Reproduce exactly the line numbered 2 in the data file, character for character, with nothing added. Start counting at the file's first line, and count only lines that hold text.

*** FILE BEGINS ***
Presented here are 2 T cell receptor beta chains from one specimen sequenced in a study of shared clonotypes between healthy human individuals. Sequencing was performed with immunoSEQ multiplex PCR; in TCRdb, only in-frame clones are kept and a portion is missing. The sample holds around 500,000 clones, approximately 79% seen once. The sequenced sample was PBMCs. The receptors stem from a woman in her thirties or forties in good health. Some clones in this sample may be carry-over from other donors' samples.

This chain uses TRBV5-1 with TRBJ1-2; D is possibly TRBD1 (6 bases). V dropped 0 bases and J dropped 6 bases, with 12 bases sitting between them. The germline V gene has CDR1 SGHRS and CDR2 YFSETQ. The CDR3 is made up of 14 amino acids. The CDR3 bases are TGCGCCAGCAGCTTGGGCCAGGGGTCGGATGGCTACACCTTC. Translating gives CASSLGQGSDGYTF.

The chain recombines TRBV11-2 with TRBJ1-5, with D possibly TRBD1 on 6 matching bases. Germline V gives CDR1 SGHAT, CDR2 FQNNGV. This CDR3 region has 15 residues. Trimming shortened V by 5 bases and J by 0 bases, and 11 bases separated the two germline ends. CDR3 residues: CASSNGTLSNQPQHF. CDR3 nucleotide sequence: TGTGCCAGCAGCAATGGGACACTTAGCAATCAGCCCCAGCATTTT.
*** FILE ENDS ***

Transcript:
This chain uses TRBV5-1 with TRBJ1-2; D is possibly TRBD1 (6 bases). V dropped 0 bases and J dropped 6 bases, with 12 bases sitting between them. The germline V gene has CDR1 SGHRS and CDR2 YFSETQ. The CDR3 is made up of 14 amino acids. The CDR3 bases are TGCGCCAGCAGCTTGGGCCAGGGGTCGGATGGCTACACCTTC. Translating gives CASSLGQGSDGYTF.